Sen. Hillary Clinton, D-N.Y.

New York Sen. Hillary Clinton, who has previously been ranked as the most corrupt person in America and the sixth most evil person of the last millennium, is listed again as the most admired woman in a year-end poll of Americans by the Gallup Organization.

Mrs. Clinton collected 13 percent of the vote, edging out Oprah Winfrey who took 11 percent.

First lady Laura Bush came in third place at 8 percent, followed by national security adviser Condoleezza Rice at 7 percent, former British Prime Minister Margaret Thatcher at 3 percent, and former first lady Barbara Bush at 2 percent.

“Hillary Clinton has come in first or second every year for the past 12 years, starting when she became first lady in 1993,” says Gallup. “In 2001, she came in second to first lady Laura Bush, and in 1995 and 1996, she came in second behind Mother Teresa. In 1994, Clinton tied with Mother Teresa. In the other years, Clinton came in first.”

Last year, Hillary held a nine percentage-point lead over Winfrey, 16 to 7 percent.

The other women rounding out the top ten taking 1 percent each are Maya Angelou, Nancy Reagan, Martha Stewart, Madeleine Albright and Queen Elizabeth II, who has made more appearances than any other woman in the annual survey, being ranked 40 times.

Just two years ago, Hillary was named the most corrupt person in America by the public-interest watchdog group Judicial Watch.

Said Judicial Watch in 2002, “Like a modern-day Gollum, Mrs. Clinton’s quest for political brass rings frequently descends into evil, from Whitewater to FBI Filegate to Travelgate to taking over two million dollars in illegal contributions for her Senate campaign from Judicial Watch client Peter Paul. Judicial Watch’s quest is to throw her ring into the judicial ‘Cracks of Doom.'”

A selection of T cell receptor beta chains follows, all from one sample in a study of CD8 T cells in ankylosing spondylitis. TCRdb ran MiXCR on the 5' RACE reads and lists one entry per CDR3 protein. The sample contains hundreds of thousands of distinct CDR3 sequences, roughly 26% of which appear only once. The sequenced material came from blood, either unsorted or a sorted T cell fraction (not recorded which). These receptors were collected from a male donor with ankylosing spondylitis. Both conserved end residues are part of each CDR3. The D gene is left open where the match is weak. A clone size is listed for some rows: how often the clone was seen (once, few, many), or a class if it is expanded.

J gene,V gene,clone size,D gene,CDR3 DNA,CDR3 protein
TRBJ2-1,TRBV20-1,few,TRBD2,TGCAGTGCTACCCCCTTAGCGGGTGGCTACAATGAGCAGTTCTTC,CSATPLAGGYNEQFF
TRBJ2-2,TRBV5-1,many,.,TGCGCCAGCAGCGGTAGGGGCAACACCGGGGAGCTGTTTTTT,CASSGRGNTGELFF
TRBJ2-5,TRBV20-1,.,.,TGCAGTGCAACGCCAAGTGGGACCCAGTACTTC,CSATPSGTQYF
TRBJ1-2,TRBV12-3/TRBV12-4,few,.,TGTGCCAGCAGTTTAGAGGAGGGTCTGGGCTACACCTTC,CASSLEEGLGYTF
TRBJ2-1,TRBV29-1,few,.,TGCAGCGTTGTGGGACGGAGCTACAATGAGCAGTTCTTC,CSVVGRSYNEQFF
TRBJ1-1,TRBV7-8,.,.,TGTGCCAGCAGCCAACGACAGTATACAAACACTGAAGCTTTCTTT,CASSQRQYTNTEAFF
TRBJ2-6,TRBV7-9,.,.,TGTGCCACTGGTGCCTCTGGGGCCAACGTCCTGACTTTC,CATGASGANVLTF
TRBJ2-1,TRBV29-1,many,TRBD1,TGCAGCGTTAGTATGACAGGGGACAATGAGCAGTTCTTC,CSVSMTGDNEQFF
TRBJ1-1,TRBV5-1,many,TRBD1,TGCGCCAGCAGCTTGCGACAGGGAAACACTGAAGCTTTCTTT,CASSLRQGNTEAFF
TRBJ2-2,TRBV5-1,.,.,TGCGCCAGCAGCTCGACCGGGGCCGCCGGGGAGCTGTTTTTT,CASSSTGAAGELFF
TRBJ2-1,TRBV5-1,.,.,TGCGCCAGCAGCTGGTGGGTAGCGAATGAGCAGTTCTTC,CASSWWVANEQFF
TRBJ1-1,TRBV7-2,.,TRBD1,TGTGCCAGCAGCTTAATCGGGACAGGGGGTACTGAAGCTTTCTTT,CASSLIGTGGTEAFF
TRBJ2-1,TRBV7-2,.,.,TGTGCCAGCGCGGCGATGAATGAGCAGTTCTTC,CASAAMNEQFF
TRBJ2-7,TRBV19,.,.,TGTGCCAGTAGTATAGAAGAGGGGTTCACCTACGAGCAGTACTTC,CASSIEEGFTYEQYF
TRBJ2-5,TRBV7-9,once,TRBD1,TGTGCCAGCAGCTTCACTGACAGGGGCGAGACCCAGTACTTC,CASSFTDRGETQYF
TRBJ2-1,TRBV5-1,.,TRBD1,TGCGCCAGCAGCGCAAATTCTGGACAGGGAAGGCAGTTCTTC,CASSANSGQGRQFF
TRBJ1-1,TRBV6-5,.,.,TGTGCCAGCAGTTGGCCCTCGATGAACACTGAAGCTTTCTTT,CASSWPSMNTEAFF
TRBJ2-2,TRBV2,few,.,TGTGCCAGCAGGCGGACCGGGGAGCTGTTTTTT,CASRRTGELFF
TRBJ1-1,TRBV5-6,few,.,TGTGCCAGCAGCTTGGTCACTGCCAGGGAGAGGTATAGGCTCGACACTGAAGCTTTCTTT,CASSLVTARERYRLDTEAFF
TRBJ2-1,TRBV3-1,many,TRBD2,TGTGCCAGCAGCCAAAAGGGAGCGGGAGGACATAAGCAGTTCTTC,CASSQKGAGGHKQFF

In 1999, a survey of nearly 20,000 readers of the New York Post ranked Mrs. Clinton the sixth most evil person of the millennium.

Her husband, then-President Bill Clinton was ranked No. 2 on the evil list, second only to Adolf Hitler.

On this year’s Gallup survey, Bill Clinton finished second to President George W. Bush for the most admired man.

“The president is typically the most admired man each year,” notes Gallup. “The last time a president did not top the list was 1980, when Pope John Paul II was the most admired man.”

The pollsters also state the percentage mentioning Bush as the most admired man is lower now than at any other point since he took office in 2001.

His high of 39 percent came in the immediate wake of the Sept. 11 terrorist attacks, and now stands at 23 percent.

Rounding out the top five most admired men this year are Secretary of State Colin Powell, at 5 percent, former President Jimmy Carter at 4 percent, and Rev. Billy Graham at 3 percent.

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